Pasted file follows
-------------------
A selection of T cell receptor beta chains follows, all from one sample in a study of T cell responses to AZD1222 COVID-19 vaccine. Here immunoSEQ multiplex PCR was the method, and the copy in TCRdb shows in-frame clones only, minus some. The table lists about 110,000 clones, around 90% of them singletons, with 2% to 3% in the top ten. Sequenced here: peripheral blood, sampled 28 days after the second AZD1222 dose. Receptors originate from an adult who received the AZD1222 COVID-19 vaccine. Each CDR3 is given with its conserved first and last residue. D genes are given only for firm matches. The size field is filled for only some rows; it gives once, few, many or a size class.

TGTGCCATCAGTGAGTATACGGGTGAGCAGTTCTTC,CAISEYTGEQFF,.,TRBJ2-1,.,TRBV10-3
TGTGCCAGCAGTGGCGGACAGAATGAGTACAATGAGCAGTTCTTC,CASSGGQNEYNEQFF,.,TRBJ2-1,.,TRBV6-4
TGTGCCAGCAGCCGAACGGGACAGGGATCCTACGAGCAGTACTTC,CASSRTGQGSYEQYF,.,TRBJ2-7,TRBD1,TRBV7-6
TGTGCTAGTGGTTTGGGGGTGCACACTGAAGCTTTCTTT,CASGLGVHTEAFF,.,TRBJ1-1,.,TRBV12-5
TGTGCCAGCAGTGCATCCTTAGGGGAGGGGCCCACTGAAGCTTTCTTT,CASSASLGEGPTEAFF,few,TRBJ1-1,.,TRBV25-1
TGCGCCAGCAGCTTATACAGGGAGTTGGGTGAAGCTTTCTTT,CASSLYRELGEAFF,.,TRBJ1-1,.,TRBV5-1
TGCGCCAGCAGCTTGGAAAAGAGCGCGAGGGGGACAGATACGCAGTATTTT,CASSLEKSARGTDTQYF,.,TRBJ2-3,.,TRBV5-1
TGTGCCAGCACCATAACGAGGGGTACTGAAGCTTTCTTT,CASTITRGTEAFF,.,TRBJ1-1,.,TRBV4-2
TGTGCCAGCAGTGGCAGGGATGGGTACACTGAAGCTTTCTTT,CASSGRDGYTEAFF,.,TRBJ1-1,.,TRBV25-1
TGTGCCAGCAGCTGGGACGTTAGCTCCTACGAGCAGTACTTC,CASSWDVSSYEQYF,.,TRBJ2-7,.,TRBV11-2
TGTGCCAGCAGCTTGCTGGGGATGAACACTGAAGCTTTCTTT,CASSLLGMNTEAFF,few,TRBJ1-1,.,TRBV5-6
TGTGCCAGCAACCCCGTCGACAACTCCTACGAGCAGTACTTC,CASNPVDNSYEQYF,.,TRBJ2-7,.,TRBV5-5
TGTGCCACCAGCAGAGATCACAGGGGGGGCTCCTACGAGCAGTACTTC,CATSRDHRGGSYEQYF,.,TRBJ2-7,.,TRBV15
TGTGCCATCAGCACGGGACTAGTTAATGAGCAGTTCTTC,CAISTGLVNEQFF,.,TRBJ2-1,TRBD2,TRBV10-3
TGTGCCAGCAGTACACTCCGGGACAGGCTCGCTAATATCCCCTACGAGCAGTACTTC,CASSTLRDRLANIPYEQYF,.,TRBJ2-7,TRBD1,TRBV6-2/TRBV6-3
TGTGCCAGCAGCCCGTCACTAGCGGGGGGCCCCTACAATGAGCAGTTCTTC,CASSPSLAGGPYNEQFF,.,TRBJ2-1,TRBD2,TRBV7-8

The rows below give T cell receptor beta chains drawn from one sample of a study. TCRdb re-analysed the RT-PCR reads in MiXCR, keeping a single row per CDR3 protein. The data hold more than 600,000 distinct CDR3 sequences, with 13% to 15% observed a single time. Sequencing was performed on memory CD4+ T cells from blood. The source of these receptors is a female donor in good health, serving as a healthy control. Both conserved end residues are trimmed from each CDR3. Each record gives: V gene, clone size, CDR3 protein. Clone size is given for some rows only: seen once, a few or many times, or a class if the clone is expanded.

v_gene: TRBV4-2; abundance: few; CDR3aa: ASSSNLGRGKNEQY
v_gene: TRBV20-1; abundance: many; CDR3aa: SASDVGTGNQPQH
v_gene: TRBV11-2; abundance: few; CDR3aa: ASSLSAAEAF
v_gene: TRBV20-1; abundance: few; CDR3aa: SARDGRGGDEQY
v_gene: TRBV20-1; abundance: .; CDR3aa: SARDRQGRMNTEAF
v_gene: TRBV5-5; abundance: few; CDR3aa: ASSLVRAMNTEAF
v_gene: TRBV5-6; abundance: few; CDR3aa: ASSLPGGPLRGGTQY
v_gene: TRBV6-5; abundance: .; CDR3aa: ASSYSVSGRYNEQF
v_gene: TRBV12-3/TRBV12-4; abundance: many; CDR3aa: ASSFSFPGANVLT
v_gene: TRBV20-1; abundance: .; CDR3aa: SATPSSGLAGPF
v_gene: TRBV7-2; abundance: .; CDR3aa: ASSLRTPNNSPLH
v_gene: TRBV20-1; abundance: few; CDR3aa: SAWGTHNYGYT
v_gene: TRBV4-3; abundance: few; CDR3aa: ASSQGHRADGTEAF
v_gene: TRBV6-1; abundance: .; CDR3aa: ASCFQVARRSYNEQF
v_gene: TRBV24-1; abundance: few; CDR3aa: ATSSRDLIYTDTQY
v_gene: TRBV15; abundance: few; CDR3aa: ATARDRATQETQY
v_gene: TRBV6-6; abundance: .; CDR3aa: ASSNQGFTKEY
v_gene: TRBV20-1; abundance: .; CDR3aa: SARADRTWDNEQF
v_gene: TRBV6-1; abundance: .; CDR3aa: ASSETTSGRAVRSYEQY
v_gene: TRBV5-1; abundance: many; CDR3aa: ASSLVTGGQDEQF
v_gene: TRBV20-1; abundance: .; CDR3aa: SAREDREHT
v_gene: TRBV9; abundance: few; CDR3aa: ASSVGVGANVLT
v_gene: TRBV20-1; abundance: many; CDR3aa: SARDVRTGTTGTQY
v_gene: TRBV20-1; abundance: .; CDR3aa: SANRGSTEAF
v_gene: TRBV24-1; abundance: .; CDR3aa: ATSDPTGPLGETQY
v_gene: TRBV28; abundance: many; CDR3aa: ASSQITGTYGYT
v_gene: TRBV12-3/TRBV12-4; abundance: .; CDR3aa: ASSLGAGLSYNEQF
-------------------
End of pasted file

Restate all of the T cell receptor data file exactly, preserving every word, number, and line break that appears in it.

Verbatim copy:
A selection of T cell receptor beta chains follows, all from one sample in a study of T cell responses to AZD1222 COVID-19 vaccine. Here immunoSEQ multiplex PCR was the method, and the copy in TCRdb shows in-frame clones only, minus some. The table lists about 110,000 clones, around 90% of them singletons, with 2% to 3% in the top ten. Sequenced here: peripheral blood, sampled 28 days after the second AZD1222 dose. Receptors originate from an adult who received the AZD1222 COVID-19 vaccine. Each CDR3 is given with its conserved first and last residue. D genes are given only for firm matches. The size field is filled for only some rows; it gives once, few, many or a size class.

TGTGCCATCAGTGAGTATACGGGTGAGCAGTTCTTC,CAISEYTGEQFF,.,TRBJ2-1,.,TRBV10-3
TGTGCCAGCAGTGGCGGACAGAATGAGTACAATGAGCAGTTCTTC,CASSGGQNEYNEQFF,.,TRBJ2-1,.,TRBV6-4
TGTGCCAGCAGCCGAACGGGACAGGGATCCTACGAGCAGTACTTC,CASSRTGQGSYEQYF,.,TRBJ2-7,TRBD1,TRBV7-6
TGTGCTAGTGGTTTGGGGGTGCACACTGAAGCTTTCTTT,CASGLGVHTEAFF,.,TRBJ1-1,.,TRBV12-5
TGTGCCAGCAGTGCATCCTTAGGGGAGGGGCCCACTGAAGCTTTCTTT,CASSASLGEGPTEAFF,few,TRBJ1-1,.,TRBV25-1
TGCGCCAGCAGCTTATACAGGGAGTTGGGTGAAGCTTTCTTT,CASSLYRELGEAFF,.,TRBJ1-1,.,TRBV5-1
TGCGCCAGCAGCTTGGAAAAGAGCGCGAGGGGGACAGATACGCAGTATTTT,CASSLEKSARGTDTQYF,.,TRBJ2-3,.,TRBV5-1
TGTGCCAGCACCATAACGAGGGGTACTGAAGCTTTCTTT,CASTITRGTEAFF,.,TRBJ1-1,.,TRBV4-2
TGTGCCAGCAGTGGCAGGGATGGGTACACTGAAGCTTTCTTT,CASSGRDGYTEAFF,.,TRBJ1-1,.,TRBV25-1
TGTGCCAGCAGCTGGGACGTTAGCTCCTACGAGCAGTACTTC,CASSWDVSSYEQYF,.,TRBJ2-7,.,TRBV11-2
TGTGCCAGCAGCTTGCTGGGGATGAACACTGAAGCTTTCTTT,CASSLLGMNTEAFF,few,TRBJ1-1,.,TRBV5-6
TGTGCCAGCAACCCCGTCGACAACTCCTACGAGCAGTACTTC,CASNPVDNSYEQYF,.,TRBJ2-7,.,TRBV5-5
TGTGCCACCAGCAGAGATCACAGGGGGGGCTCCTACGAGCAGTACTTC,CATSRDHRGGSYEQYF,.,TRBJ2-7,.,TRBV15
TGTGCCATCAGCACGGGACTAGTTAATGAGCAGTTCTTC,CAISTGLVNEQFF,.,TRBJ2-1,TRBD2,TRBV10-3
TGTGCCAGCAGTACACTCCGGGACAGGCTCGCTAATATCCCCTACGAGCAGTACTTC,CASSTLRDRLANIPYEQYF,.,TRBJ2-7,TRBD1,TRBV6-2/TRBV6-3
TGTGCCAGCAGCCCGTCACTAGCGGGGGGCCCCTACAATGAGCAGTTCTTC,CASSPSLAGGPYNEQFF,.,TRBJ2-1,TRBD2,TRBV7-8

The rows below give T cell receptor beta chains drawn from one sample of a study. TCRdb re-analysed the RT-PCR reads in MiXCR, keeping a single row per CDR3 protein. The data hold more than 600,000 distinct CDR3 sequences, with 13% to 15% observed a single time. Sequencing was performed on memory CD4+ T cells from blood. The source of these receptors is a female donor in good health, serving as a healthy control. Both conserved end residues are trimmed from each CDR3. Each record gives: V gene, clone size, CDR3 protein. Clone size is given for some rows only: seen once, a few or many times, or a class if the clone is expanded.

v_gene: TRBV4-2; abundance: few; CDR3aa: ASSSNLGRGKNEQY
v_gene: TRBV20-1; abundance: many; CDR3aa: SASDVGTGNQPQH
v_gene: TRBV11-2; abundance: few; CDR3aa: ASSLSAAEAF
v_gene: TRBV20-1; abundance: few; CDR3aa: SARDGRGGDEQY
v_gene: TRBV20-1; abundance: .; CDR3aa: SARDRQGRMNTEAF
v_gene: TRBV5-5; abundance: few; CDR3aa: ASSLVRAMNTEAF
v_gene: TRBV5-6; abundance: few; CDR3aa: ASSLPGGPLRGGTQY
v_gene: TRBV6-5; abundance: .; CDR3aa: ASSYSVSGRYNEQF
v_gene: TRBV12-3/TRBV12-4; abundance: many; CDR3aa: ASSFSFPGANVLT
v_gene: TRBV20-1; abundance: .; CDR3aa: SATPSSGLAGPF
v_gene: TRBV7-2; abundance: .; CDR3aa: ASSLRTPNNSPLH
v_gene: TRBV20-1; abundance: few; CDR3aa: SAWGTHNYGYT
v_gene: TRBV4-3; abundance: few; CDR3aa: ASSQGHRADGTEAF
v_gene: TRBV6-1; abundance: .; CDR3aa: ASCFQVARRSYNEQF
v_gene: TRBV24-1; abundance: few; CDR3aa: ATSSRDLIYTDTQY
v_gene: TRBV15; abundance: few; CDR3aa: ATARDRATQETQY
v_gene: TRBV6-6; abundance: .; CDR3aa: ASSNQGFTKEY
v_gene: TRBV20-1; abundance: .; CDR3aa: SARADRTWDNEQF
v_gene: TRBV6-1; abundance: .; CDR3aa: ASSETTSGRAVRSYEQY
v_gene: TRBV5-1; abundance: many; CDR3aa: ASSLVTGGQDEQF
v_gene: TRBV20-1; abundance: .; CDR3aa: SAREDREHT
v_gene: TRBV9; abundance: few; CDR3aa: ASSVGVGANVLT
v_gene: TRBV20-1; abundance: many; CDR3aa: SARDVRTGTTGTQY
v_gene: TRBV20-1; abundance: .; CDR3aa: SANRGSTEAF
v_gene: TRBV24-1; abundance: .; CDR3aa: ATSDPTGPLGETQY
v_gene: TRBV28; abundance: many; CDR3aa: ASSQITGTYGYT
v_gene: TRBV12-3/TRBV12-4; abundance: .; CDR3aa: ASSLGAGLSYNEQF